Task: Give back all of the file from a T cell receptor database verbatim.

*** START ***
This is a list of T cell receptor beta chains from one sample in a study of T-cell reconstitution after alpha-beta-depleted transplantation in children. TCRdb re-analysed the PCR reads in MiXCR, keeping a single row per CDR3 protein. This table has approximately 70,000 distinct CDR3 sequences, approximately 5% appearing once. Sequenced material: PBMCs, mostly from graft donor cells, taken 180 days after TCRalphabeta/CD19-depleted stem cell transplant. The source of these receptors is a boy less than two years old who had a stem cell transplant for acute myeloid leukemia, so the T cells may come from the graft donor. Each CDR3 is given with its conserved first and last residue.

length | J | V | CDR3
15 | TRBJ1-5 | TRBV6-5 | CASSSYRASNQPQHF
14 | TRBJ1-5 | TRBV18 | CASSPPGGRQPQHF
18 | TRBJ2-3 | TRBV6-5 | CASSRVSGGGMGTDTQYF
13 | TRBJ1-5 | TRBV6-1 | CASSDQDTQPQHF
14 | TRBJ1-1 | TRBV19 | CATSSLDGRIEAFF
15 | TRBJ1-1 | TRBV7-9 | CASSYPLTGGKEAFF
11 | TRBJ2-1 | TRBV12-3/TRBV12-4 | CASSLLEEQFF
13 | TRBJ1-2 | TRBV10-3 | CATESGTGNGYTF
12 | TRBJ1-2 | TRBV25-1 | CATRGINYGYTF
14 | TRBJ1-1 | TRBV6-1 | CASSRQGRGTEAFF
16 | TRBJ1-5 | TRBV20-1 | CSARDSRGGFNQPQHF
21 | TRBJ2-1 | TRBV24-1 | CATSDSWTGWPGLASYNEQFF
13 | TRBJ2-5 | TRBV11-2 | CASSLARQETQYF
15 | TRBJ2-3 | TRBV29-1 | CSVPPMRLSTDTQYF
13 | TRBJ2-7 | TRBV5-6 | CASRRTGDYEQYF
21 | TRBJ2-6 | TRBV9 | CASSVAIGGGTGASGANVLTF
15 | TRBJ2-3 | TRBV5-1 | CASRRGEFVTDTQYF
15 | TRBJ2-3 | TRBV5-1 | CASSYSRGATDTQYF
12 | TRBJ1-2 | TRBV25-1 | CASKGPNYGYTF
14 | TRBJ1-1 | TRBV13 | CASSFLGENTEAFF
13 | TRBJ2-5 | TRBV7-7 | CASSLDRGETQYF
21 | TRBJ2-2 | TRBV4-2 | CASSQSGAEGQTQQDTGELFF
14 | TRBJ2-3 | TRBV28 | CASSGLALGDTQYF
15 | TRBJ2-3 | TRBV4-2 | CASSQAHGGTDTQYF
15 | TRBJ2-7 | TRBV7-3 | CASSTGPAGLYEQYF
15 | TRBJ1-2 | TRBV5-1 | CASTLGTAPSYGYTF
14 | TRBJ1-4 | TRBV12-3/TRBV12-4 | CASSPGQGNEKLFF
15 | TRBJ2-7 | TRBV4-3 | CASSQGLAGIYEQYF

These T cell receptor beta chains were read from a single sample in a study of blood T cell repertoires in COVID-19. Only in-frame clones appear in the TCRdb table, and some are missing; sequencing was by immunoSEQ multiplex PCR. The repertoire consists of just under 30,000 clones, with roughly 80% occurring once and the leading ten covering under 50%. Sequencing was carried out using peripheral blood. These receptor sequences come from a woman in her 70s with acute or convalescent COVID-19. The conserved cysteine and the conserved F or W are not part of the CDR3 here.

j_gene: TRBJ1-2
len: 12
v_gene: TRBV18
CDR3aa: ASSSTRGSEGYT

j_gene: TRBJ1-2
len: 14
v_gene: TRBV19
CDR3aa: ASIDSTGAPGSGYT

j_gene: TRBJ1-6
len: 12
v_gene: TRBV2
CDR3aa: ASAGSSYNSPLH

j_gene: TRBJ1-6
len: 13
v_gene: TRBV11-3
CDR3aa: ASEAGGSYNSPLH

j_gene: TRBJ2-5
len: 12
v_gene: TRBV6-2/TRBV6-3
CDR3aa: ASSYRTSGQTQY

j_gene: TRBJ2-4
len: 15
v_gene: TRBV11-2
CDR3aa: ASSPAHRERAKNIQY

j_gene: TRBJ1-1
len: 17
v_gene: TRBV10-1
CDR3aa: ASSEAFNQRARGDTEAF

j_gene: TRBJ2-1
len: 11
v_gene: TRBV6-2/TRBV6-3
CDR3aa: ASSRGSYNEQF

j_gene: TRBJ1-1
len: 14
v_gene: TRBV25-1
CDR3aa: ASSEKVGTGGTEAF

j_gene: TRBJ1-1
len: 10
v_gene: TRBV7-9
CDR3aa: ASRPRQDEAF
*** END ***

This is a list of T cell receptor beta chains from one sample in a study of T-cell reconstitution after alpha-beta-depleted transplantation in children. TCRdb re-analysed the PCR reads in MiXCR, keeping a single row per CDR3 protein. This table has approximately 70,000 distinct CDR3 sequences, approximately 5% appearing once. Sequenced material: PBMCs, mostly from graft donor cells, taken 180 days after TCRalphabeta/CD19-depleted stem cell transplant. The source of these receptors is a boy less than two years old who had a stem cell transplant for acute myeloid leukemia, so the T cells may come from the graft donor. Each CDR3 is given with its conserved first and last residue.

length | J | V | CDR3
15 | TRBJ1-5 | TRBV6-5 | CASSSYRASNQPQHF
14 | TRBJ1-5 | TRBV18 | CASSPPGGRQPQHF
18 | TRBJ2-3 | TRBV6-5 | CASSRVSGGGMGTDTQYF
13 | TRBJ1-5 | TRBV6-1 | CASSDQDTQPQHF
14 | TRBJ1-1 | TRBV19 | CATSSLDGRIEAFF
15 | TRBJ1-1 | TRBV7-9 | CASSYPLTGGKEAFF
11 | TRBJ2-1 | TRBV12-3/TRBV12-4 | CASSLLEEQFF
13 | TRBJ1-2 | TRBV10-3 | CATESGTGNGYTF
12 | TRBJ1-2 | TRBV25-1 | CATRGINYGYTF
14 | TRBJ1-1 | TRBV6-1 | CASSRQGRGTEAFF
16 | TRBJ1-5 | TRBV20-1 | CSARDSRGGFNQPQHF
21 | TRBJ2-1 | TRBV24-1 | CATSDSWTGWPGLASYNEQFF
13 | TRBJ2-5 | TRBV11-2 | CASSLARQETQYF
15 | TRBJ2-3 | TRBV29-1 | CSVPPMRLSTDTQYF
13 | TRBJ2-7 | TRBV5-6 | CASRRTGDYEQYF
21 | TRBJ2-6 | TRBV9 | CASSVAIGGGTGASGANVLTF
15 | TRBJ2-3 | TRBV5-1 | CASRRGEFVTDTQYF
15 | TRBJ2-3 | TRBV5-1 | CASSYSRGATDTQYF
12 | TRBJ1-2 | TRBV25-1 | CASKGPNYGYTF
14 | TRBJ1-1 | TRBV13 | CASSFLGENTEAFF
13 | TRBJ2-5 | TRBV7-7 | CASSLDRGETQYF
21 | TRBJ2-2 | TRBV4-2 | CASSQSGAEGQTQQDTGELFF
14 | TRBJ2-3 | TRBV28 | CASSGLALGDTQYF
15 | TRBJ2-3 | TRBV4-2 | CASSQAHGGTDTQYF
15 | TRBJ2-7 | TRBV7-3 | CASSTGPAGLYEQYF
15 | TRBJ1-2 | TRBV5-1 | CASTLGTAPSYGYTF
14 | TRBJ1-4 | TRBV12-3/TRBV12-4 | CASSPGQGNEKLFF
15 | TRBJ2-7 | TRBV4-3 | CASSQGLAGIYEQYF

These T cell receptor beta chains were read from a single sample in a study of blood T cell repertoires in COVID-19. Only in-frame clones appear in the TCRdb table, and some are missing; sequencing was by immunoSEQ multiplex PCR. The repertoire consists of just under 30,000 clones, with roughly 80% occurring once and the leading ten covering under 50%. Sequencing was carried out using peripheral blood. These receptor sequences come from a woman in her 70s with acute or convalescent COVID-19. The conserved cysteine and the conserved F or W are not part of the CDR3 here.

j_gene: TRBJ1-2
len: 12
v_gene: TRBV18
CDR3aa: ASSSTRGSEGYT

j_gene: TRBJ1-2
len: 14
v_gene: TRBV19
CDR3aa: ASIDSTGAPGSGYT

j_gene: TRBJ1-6
len: 12
v_gene: TRBV2
CDR3aa: ASAGSSYNSPLH

j_gene: TRBJ1-6
len: 13
v_gene: TRBV11-3
CDR3aa: ASEAGGSYNSPLH

j_gene: TRBJ2-5
len: 12
v_gene: TRBV6-2/TRBV6-3
CDR3aa: ASSYRTSGQTQY

j_gene: TRBJ2-4
len: 15
v_gene: TRBV11-2
CDR3aa: ASSPAHRERAKNIQY

j_gene: TRBJ1-1
len: 17
v_gene: TRBV10-1
CDR3aa: ASSEAFNQRARGDTEAF

j_gene: TRBJ2-1
len: 11
v_gene: TRBV6-2/TRBV6-3
CDR3aa: ASSRGSYNEQF

j_gene: TRBJ1-1
len: 14
v_gene: TRBV25-1
CDR3aa: ASSEKVGTGGTEAF

j_gene: TRBJ1-1
len: 10
v_gene: TRBV7-9
CDR3aa: ASRPRQDEAF